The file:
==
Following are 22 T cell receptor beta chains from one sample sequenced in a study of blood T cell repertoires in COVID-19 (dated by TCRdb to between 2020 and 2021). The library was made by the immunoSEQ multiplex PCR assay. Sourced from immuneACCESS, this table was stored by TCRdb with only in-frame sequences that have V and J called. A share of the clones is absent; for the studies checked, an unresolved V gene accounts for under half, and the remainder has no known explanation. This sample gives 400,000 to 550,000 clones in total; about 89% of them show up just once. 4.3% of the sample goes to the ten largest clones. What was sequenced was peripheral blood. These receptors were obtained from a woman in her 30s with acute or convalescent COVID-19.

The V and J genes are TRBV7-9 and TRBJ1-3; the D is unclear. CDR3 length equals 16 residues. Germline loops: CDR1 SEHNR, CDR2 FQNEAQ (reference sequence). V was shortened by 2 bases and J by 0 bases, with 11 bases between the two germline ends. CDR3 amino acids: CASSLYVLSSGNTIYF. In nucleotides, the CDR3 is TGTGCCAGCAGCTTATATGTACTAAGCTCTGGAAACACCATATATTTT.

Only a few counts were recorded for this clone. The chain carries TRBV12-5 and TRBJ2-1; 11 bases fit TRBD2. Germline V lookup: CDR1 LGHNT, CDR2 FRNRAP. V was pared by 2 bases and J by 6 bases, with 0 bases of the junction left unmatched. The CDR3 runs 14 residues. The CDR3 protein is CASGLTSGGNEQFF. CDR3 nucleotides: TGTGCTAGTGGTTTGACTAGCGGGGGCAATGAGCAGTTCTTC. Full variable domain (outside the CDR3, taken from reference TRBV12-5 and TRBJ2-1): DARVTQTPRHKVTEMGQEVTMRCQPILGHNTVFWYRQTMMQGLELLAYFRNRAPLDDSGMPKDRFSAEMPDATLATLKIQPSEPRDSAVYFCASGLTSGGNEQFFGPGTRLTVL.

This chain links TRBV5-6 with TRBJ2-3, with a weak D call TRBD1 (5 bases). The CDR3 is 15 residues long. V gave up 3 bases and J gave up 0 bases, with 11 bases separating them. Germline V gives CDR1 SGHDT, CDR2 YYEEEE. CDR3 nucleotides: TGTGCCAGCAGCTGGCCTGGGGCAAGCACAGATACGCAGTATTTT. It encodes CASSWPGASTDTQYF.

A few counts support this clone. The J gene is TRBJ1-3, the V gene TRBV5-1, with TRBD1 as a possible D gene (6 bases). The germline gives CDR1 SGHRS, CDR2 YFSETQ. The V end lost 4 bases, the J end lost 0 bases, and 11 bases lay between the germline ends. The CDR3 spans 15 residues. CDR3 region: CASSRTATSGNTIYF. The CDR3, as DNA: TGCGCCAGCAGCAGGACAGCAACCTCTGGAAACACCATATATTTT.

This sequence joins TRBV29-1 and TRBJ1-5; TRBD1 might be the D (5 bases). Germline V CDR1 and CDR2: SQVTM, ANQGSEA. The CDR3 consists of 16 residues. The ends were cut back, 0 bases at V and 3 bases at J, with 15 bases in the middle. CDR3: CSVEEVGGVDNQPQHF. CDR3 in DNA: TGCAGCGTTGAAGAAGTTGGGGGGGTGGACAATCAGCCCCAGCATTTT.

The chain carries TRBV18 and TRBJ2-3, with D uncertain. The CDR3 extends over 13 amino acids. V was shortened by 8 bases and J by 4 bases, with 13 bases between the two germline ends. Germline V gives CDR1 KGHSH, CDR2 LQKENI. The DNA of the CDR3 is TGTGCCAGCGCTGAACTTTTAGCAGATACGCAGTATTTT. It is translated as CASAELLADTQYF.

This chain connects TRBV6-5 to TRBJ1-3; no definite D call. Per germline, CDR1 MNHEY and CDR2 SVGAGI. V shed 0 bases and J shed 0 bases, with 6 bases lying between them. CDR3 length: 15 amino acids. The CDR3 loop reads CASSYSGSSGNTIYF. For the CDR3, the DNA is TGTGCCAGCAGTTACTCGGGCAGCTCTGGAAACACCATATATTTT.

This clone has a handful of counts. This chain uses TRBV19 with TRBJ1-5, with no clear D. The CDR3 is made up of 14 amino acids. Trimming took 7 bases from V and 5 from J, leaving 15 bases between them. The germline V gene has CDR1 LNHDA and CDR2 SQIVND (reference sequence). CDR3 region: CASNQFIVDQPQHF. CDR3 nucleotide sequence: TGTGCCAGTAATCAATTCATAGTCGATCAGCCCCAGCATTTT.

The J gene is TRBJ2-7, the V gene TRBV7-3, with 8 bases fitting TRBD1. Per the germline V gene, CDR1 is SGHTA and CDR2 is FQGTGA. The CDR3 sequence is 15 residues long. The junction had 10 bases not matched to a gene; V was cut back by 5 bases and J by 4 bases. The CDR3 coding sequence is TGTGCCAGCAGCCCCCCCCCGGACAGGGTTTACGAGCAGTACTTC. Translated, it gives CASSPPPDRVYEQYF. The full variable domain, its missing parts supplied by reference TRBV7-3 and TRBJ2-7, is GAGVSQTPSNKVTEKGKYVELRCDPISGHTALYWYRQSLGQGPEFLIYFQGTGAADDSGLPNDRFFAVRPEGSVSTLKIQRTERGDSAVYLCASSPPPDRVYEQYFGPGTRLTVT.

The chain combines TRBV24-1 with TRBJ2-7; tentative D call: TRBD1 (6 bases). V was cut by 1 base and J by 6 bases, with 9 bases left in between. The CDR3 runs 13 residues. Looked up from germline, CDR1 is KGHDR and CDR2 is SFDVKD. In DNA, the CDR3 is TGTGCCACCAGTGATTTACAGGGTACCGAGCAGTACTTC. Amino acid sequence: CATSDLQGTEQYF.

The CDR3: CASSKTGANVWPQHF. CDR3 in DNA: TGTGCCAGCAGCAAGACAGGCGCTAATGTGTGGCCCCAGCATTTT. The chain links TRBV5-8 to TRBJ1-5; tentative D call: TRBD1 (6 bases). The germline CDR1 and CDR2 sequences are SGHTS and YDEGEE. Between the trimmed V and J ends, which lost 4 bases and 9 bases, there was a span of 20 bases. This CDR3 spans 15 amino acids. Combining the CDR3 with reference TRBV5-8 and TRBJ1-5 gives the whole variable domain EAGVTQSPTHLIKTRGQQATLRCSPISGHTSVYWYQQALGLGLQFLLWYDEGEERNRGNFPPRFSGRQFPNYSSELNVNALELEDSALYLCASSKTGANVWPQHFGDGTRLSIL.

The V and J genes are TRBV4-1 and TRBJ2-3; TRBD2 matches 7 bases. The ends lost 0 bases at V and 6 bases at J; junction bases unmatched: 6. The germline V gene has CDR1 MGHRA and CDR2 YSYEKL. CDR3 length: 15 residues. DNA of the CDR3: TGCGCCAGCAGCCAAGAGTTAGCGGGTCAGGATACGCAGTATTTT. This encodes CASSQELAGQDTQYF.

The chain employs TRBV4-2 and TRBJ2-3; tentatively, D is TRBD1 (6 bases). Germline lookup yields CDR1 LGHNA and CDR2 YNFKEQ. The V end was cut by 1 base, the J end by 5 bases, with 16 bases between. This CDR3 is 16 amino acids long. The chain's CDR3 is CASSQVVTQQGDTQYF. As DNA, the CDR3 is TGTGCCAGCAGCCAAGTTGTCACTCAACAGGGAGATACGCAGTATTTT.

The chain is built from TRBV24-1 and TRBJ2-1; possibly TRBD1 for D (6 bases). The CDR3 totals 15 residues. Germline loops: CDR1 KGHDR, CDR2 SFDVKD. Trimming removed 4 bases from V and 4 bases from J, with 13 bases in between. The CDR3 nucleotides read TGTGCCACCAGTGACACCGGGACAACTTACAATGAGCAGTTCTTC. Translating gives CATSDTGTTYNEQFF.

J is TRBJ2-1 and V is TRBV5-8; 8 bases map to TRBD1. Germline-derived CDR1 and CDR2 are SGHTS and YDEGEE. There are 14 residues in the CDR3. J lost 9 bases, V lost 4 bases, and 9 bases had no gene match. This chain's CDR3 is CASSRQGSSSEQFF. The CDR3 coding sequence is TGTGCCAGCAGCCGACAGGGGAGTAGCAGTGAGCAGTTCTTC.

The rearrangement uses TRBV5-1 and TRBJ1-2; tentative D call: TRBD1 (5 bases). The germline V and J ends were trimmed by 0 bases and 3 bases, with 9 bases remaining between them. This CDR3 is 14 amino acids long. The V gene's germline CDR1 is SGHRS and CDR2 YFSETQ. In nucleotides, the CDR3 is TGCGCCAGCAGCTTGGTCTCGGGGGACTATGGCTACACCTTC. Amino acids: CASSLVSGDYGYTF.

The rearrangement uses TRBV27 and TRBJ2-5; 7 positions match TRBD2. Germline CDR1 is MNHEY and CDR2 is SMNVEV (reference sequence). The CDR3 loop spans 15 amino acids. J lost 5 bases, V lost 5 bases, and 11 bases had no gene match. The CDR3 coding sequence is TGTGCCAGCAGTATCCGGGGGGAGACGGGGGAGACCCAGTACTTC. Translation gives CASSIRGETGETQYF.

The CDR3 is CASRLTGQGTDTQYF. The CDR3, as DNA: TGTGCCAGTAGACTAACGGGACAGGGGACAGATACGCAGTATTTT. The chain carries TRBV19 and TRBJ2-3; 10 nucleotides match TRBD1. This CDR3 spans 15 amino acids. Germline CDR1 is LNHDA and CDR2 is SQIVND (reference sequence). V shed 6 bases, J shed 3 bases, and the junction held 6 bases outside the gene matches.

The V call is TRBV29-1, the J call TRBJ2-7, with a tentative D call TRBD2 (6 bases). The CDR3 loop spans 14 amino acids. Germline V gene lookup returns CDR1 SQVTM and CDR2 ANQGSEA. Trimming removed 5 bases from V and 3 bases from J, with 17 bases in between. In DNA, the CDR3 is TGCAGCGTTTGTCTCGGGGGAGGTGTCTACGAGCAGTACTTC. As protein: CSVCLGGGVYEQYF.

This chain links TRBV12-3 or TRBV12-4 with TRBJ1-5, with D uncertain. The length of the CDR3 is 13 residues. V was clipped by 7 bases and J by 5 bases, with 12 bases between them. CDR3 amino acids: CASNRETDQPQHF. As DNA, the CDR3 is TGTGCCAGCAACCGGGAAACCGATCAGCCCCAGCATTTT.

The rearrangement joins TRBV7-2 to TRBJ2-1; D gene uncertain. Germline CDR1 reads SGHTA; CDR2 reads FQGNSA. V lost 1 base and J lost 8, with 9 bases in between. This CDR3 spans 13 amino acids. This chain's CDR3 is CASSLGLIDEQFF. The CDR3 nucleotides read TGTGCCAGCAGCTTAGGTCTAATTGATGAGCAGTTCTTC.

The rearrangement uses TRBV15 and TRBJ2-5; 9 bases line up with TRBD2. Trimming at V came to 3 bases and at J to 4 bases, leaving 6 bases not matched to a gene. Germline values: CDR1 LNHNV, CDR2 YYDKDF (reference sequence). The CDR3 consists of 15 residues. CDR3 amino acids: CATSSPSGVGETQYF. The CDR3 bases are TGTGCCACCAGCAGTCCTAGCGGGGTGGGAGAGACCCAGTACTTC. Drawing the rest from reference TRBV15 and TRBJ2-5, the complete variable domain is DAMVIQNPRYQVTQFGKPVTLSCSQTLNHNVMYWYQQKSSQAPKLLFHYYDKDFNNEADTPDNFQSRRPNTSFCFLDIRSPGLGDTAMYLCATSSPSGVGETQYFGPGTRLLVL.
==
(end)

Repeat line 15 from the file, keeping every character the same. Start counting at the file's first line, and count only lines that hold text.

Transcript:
The chain is built from TRBV24-1 and TRBJ2-1; possibly TRBD1 for D (6 bases). The CDR3 totals 15 residues. Germline loops: CDR1 KGHDR, CDR2 SFDVKD. Trimming removed 4 bases from V and 4 bases from J, with 13 bases in between. The CDR3 nucleotides read TGTGCCACCAGTGACACCGGGACAACTTACAATGAGCAGTTCTTC. Translating gives CATSDTGTTYNEQFF.